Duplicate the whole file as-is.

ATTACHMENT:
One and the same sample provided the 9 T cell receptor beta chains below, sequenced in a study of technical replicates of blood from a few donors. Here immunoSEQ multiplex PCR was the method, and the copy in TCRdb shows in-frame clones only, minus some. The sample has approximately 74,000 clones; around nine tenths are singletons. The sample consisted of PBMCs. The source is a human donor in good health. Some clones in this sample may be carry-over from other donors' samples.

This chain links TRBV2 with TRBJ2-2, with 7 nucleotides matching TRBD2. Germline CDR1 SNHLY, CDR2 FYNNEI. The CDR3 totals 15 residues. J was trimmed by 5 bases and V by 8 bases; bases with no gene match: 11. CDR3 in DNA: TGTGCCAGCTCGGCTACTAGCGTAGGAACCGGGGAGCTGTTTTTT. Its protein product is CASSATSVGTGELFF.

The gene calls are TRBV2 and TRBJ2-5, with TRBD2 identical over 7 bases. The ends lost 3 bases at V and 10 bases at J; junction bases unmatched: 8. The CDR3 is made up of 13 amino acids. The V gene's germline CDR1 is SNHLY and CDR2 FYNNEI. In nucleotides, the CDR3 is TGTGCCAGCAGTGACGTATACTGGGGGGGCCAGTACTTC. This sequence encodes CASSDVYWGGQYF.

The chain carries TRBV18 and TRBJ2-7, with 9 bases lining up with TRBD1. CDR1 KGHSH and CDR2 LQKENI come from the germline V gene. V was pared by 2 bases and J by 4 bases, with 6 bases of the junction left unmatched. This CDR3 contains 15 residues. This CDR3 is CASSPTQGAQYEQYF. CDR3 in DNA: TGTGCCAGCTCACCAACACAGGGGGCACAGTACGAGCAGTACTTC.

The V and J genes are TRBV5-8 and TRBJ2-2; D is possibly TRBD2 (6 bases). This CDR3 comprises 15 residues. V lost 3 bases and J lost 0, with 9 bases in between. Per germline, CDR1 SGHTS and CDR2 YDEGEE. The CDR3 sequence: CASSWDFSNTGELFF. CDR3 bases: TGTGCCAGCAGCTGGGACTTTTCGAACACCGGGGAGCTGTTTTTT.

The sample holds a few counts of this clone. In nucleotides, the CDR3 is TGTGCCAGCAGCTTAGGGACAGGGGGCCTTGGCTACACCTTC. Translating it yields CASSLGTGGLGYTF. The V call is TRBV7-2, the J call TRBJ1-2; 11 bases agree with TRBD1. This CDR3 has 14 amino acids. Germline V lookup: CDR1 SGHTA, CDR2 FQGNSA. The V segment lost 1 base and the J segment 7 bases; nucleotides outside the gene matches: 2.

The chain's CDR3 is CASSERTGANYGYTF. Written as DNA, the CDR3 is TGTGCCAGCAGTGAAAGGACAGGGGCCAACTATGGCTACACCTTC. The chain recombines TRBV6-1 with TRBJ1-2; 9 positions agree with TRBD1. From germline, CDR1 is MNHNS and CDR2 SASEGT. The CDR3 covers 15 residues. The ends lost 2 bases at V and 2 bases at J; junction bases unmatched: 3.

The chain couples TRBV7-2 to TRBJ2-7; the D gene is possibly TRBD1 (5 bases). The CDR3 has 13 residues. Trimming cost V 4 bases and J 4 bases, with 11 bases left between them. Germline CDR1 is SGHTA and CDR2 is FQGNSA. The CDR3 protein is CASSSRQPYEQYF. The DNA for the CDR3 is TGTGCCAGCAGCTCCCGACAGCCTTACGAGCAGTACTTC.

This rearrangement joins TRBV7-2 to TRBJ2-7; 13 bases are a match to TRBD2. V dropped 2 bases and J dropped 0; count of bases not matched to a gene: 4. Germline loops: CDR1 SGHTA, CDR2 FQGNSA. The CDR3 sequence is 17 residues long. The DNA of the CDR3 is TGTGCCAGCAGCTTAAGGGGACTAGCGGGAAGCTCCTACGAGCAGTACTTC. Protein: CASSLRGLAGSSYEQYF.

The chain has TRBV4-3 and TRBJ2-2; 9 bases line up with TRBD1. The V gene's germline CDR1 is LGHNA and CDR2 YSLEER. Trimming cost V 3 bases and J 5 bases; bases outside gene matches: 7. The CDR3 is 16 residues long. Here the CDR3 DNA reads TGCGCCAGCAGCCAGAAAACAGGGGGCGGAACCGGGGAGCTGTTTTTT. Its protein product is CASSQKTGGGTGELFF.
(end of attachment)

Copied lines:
One and the same sample provided the 9 T cell receptor beta chains below, sequenced in a study of technical replicates of blood from a few donors. Here immunoSEQ multiplex PCR was the method, and the copy in TCRdb shows in-frame clones only, minus some. The sample has approximately 74,000 clones; around nine tenths are singletons. The sample consisted of PBMCs. The source is a human donor in good health. Some clones in this sample may be carry-over from other donors' samples.

This chain links TRBV2 with TRBJ2-2, with 7 nucleotides matching TRBD2. Germline CDR1 SNHLY, CDR2 FYNNEI. The CDR3 totals 15 residues. J was trimmed by 5 bases and V by 8 bases; bases with no gene match: 11. CDR3 in DNA: TGTGCCAGCTCGGCTACTAGCGTAGGAACCGGGGAGCTGTTTTTT. Its protein product is CASSATSVGTGELFF.

The gene calls are TRBV2 and TRBJ2-5, with TRBD2 identical over 7 bases. The ends lost 3 bases at V and 10 bases at J; junction bases unmatched: 8. The CDR3 is made up of 13 amino acids. The V gene's germline CDR1 is SNHLY and CDR2 FYNNEI. In nucleotides, the CDR3 is TGTGCCAGCAGTGACGTATACTGGGGGGGCCAGTACTTC. This sequence encodes CASSDVYWGGQYF.

The chain carries TRBV18 and TRBJ2-7, with 9 bases lining up with TRBD1. CDR1 KGHSH and CDR2 LQKENI come from the germline V gene. V was pared by 2 bases and J by 4 bases, with 6 bases of the junction left unmatched. This CDR3 contains 15 residues. This CDR3 is CASSPTQGAQYEQYF. CDR3 in DNA: TGTGCCAGCTCACCAACACAGGGGGCACAGTACGAGCAGTACTTC.

The V and J genes are TRBV5-8 and TRBJ2-2; D is possibly TRBD2 (6 bases). This CDR3 comprises 15 residues. V lost 3 bases and J lost 0, with 9 bases in between. Per germline, CDR1 SGHTS and CDR2 YDEGEE. The CDR3 sequence: CASSWDFSNTGELFF. CDR3 bases: TGTGCCAGCAGCTGGGACTTTTCGAACACCGGGGAGCTGTTTTTT.

The sample holds a few counts of this clone. In nucleotides, the CDR3 is TGTGCCAGCAGCTTAGGGACAGGGGGCCTTGGCTACACCTTC. Translating it yields CASSLGTGGLGYTF. The V call is TRBV7-2, the J call TRBJ1-2; 11 bases agree with TRBD1. This CDR3 has 14 amino acids. Germline V lookup: CDR1 SGHTA, CDR2 FQGNSA. The V segment lost 1 base and the J segment 7 bases; nucleotides outside the gene matches: 2.

The chain's CDR3 is CASSERTGANYGYTF. Written as DNA, the CDR3 is TGTGCCAGCAGTGAAAGGACAGGGGCCAACTATGGCTACACCTTC. The chain recombines TRBV6-1 with TRBJ1-2; 9 positions agree with TRBD1. From germline, CDR1 is MNHNS and CDR2 SASEGT. The CDR3 covers 15 residues. The ends lost 2 bases at V and 2 bases at J; junction bases unmatched: 3.

The chain couples TRBV7-2 to TRBJ2-7; the D gene is possibly TRBD1 (5 bases). The CDR3 has 13 residues. Trimming cost V 4 bases and J 4 bases, with 11 bases left between them. Germline CDR1 is SGHTA and CDR2 is FQGNSA. The CDR3 protein is CASSSRQPYEQYF. The DNA for the CDR3 is TGTGCCAGCAGCTCCCGACAGCCTTACGAGCAGTACTTC.

This rearrangement joins TRBV7-2 to TRBJ2-7; 13 bases are a match to TRBD2. V dropped 2 bases and J dropped 0; count of bases not matched to a gene: 4. Germline loops: CDR1 SGHTA, CDR2 FQGNSA. The CDR3 sequence is 17 residues long. The DNA of the CDR3 is TGTGCCAGCAGCTTAAGGGGACTAGCGGGAAGCTCCTACGAGCAGTACTTC. Protein: CASSLRGLAGSSYEQYF.

The chain has TRBV4-3 and TRBJ2-2; 9 bases line up with TRBD1. The V gene's germline CDR1 is LGHNA and CDR2 YSLEER. Trimming cost V 3 bases and J 5 bases; bases outside gene matches: 7. The CDR3 is 16 residues long. Here the CDR3 DNA reads TGCGCCAGCAGCCAGAAAACAGGGGGCGGAACCGGGGAGCTGTTTTTT. Its protein product is CASSQKTGGGTGELFF.